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To be honest, if someone buys a car expecting WLTP to be accurate, they are off their rocker. It is like expecting V6 gas engine to get advertised gas mileage. Yes, you can make it work (I do) and exceed that, but for an average driver, it is unachievable. I find that the EPA ratings are much closer to reality. eTron is 2.2 m/kWh EPA rated and that falls much closer to expected range for your regular drivers who move from ICE and will drive with the foot on accelerator all the time.
 

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I think I would be disappointed if I only got 2.2 m/kWh (which would give a range of 2.2 x 86.5 = 190 miles) but I certainly take your point.

We will all have our own personal experiences which will very much depend on the type of motoring we need to do but 190 miles would be very disappointing.

Personally I am getting an average of 2.6 m/kWh over 1,500 miles in coolish (but certainly not winter temperature) weather. This gives me around 230 miles at 100% which I am happy with.

Yes, I have seen the 3+ figures mentioned but I have not experienced them. To get the 270 mile range you would need 3.1 m/kWh which seems pretty unachievable without going to extraordinary lengths.

What Chrisechild calls "the default 'pre-baked' efficiency" is really only there for collection day, it has no purpose other than to make the car look good.
 

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Sorry didnt make myself clear. The 100% we see is not the full 100% of the battery - ie there is leeway each end to protect the battery life. However, when receiving the car brand new showing 270 miles is the FULL 100% 95kwh charge in it having left the factory and only done a few miles for delivery.

Then when the customer starts to charge the machine having used it...the limits are in place so whilst we see 100% its actually the 86kwH we see as 100%.
To avoid confusion all my comments have related to the usable battery. So yes, charging to 86.5 kWh is effectively 100%
 

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People love their numbers, even if they are completely ridiculous and detached from reality. In Europe, cars are sold with sticker fuel consumption of 3.9 l/100km for 2 liter TDI engine. Sure, you can get there if you drive 30 mph in a wind tunnel. You take a car on a run and the actual consumption is closer to 7-8 l/100km. At least EPA ratings is closer to reality, something I do appreciate honestly. Not ideal, but much closer to everyday driver experience.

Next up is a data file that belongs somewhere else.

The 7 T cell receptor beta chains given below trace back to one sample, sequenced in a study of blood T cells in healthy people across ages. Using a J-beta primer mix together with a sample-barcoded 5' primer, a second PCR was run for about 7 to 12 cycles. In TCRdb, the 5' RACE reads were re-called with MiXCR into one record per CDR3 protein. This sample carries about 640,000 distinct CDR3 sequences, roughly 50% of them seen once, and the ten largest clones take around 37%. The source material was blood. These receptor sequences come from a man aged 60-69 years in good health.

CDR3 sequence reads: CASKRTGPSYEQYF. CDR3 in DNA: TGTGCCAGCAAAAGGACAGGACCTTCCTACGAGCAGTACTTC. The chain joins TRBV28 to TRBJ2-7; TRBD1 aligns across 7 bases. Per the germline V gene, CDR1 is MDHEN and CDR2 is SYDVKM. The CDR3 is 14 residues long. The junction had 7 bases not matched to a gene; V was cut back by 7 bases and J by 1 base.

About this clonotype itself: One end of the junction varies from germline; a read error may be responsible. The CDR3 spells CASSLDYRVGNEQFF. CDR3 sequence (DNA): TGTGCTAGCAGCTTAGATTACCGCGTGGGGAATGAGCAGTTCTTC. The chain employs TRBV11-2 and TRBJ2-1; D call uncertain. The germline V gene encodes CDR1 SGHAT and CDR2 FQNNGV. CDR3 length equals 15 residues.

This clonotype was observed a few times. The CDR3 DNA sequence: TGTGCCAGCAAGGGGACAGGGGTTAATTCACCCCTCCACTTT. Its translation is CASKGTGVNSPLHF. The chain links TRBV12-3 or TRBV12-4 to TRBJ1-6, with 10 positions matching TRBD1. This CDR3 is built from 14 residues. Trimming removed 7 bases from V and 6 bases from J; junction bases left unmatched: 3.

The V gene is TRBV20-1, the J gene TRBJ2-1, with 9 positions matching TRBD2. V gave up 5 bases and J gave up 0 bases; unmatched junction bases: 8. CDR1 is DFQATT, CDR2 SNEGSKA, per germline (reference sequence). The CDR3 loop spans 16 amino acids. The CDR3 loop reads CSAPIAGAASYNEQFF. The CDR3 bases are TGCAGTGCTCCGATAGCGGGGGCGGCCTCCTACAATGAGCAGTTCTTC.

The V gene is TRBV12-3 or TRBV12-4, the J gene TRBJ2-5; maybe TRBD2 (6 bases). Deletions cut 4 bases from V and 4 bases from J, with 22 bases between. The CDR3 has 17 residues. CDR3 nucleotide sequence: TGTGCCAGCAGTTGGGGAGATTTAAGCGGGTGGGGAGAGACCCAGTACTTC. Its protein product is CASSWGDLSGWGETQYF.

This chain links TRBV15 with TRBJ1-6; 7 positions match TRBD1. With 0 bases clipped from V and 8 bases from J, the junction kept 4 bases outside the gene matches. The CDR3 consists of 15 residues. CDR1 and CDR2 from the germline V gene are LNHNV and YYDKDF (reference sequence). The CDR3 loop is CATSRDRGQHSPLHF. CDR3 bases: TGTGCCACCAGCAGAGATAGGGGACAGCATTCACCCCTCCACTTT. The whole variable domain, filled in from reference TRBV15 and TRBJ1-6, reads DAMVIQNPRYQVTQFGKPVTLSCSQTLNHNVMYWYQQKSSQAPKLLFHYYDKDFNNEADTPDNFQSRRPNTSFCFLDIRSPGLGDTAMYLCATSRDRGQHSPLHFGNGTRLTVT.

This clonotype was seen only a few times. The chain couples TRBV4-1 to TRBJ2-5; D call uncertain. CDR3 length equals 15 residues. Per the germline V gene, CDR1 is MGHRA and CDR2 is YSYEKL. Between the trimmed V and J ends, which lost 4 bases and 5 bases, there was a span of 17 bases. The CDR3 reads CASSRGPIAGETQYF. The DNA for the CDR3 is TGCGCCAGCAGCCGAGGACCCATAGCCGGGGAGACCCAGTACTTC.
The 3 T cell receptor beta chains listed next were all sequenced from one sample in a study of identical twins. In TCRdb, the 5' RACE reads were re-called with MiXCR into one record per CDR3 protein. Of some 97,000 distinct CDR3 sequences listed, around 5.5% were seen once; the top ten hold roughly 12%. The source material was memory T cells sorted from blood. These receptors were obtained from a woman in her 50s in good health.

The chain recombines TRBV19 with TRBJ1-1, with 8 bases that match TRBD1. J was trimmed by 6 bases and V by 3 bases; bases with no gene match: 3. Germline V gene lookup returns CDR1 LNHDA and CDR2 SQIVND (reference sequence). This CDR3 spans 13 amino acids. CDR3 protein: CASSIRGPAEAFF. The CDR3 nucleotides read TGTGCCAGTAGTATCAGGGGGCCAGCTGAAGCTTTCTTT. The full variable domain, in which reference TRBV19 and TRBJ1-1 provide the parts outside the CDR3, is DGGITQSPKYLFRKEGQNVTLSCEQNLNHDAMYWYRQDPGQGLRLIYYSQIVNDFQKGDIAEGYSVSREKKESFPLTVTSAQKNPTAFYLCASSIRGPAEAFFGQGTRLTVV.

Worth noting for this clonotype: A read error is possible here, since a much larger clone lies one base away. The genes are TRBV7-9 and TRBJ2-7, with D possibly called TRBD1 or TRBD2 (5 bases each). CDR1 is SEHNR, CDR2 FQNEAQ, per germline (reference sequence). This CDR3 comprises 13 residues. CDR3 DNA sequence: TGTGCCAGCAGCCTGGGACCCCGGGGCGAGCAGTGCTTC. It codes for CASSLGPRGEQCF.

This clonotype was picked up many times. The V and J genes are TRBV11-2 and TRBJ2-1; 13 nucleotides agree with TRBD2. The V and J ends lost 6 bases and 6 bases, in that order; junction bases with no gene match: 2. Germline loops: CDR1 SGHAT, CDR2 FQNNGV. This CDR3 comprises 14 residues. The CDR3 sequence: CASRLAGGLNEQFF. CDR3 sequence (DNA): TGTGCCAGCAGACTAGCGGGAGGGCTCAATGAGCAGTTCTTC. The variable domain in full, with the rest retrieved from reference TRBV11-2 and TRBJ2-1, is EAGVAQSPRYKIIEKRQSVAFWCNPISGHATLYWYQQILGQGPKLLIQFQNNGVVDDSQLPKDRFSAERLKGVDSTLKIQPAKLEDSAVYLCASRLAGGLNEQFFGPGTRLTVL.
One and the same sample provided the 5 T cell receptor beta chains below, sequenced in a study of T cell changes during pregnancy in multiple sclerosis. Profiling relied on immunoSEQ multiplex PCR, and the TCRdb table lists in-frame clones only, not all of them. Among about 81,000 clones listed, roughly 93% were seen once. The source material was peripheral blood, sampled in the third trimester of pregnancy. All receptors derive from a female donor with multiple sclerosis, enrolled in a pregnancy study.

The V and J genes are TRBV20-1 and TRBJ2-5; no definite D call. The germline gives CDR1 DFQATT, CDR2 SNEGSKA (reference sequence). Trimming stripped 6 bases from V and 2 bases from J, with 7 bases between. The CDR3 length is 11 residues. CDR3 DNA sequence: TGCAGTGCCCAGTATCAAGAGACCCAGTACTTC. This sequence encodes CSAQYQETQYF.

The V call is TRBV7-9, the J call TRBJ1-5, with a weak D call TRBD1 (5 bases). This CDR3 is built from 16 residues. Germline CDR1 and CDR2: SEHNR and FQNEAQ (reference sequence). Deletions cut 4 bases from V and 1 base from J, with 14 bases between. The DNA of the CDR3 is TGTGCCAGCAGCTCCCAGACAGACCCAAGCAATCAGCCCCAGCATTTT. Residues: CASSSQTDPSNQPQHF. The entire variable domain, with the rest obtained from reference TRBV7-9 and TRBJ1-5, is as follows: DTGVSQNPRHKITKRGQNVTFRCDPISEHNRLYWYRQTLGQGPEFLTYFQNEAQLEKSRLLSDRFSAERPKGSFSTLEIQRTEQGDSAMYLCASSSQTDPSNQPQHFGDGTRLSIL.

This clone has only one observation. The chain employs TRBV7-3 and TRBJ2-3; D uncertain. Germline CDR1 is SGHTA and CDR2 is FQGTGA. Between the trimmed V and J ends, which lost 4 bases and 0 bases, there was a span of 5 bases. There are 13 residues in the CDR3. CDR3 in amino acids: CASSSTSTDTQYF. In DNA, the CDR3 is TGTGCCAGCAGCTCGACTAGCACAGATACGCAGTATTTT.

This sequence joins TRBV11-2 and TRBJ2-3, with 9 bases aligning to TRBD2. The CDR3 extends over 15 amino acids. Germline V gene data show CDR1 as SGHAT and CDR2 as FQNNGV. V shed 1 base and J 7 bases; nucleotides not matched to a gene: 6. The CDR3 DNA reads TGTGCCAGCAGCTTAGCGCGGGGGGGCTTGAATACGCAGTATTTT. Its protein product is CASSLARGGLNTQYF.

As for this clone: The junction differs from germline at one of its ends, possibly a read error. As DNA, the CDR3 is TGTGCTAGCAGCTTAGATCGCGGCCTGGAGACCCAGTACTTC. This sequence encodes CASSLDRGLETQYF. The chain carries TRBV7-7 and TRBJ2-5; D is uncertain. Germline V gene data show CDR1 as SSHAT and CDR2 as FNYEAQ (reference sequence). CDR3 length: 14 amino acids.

GOM in eTron should have a massive warning that is an estimate only. My dealership has constantly dissatisfied customers who look at GOM and complain that it is not what was on the sticker. Sure, dooh. You have been racing again, Mr customer, haven't you? No wonder, your GOM shows you're at 1.5 m/kWh.
 

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There are also safety and fire concerns when it is shipped from Europe overseas. I would be surprised if the cars were even charged to 80% for shipping.
Li-ion batteries are typically shipped at 30% to 40%. Longer life, less fire concern, etc.


People love their numbers, even if they are completely ridiculous and detached from reality.
Want to see 270 miles on the GOM, or perhaps even more? Would take some time, but I'd be fairly sure that this would work.

Find a flat loop with few or no stops and a speed limit of ~35 MPH or 55 KHM on a pleasant day. Drive the loop driving smooth and easy at the speed limit or even below, use a large fraction of the battery, and I'd bet you would get better than 3.4 miles/kWh or 5.5km/kWh or 29kWh/100 mile or 18.2kWh/100km. On some short round trips I've seen about 2.8 miles/kWh or 35kWh/100 miles, with stop signs, traffic lights and hills. As the GOM sees more travel with great economy in the history, it is going to increase the estimated range on a full charge. Might need multiple days of this. How far it increases would be interesting to see.
 

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The power of marketing is awesome in cases like this. I agree, I'd rather see the actual readout, not some made up number. I guess there should be a switch somewhere to turn it into an ideal, Tesla mode :)
 

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The irony here is that the GOM in the e-tron seems to actually be closer to accurate. If anything, the warning sticker should read "unlike your buddy's Tesla, we at least try to estimate your range instead of just make stuff up"
I agree, it's pretty accurate.

Happy with the 230 miles range at 100% that I get.

In fact pretty happy all round.

It's just annoying that they designed the car to 'pretend' 270 miles when you pick the car up. Unnecessary on a car which stands up well to comparison in it's own right - without 'fiddling' the figures.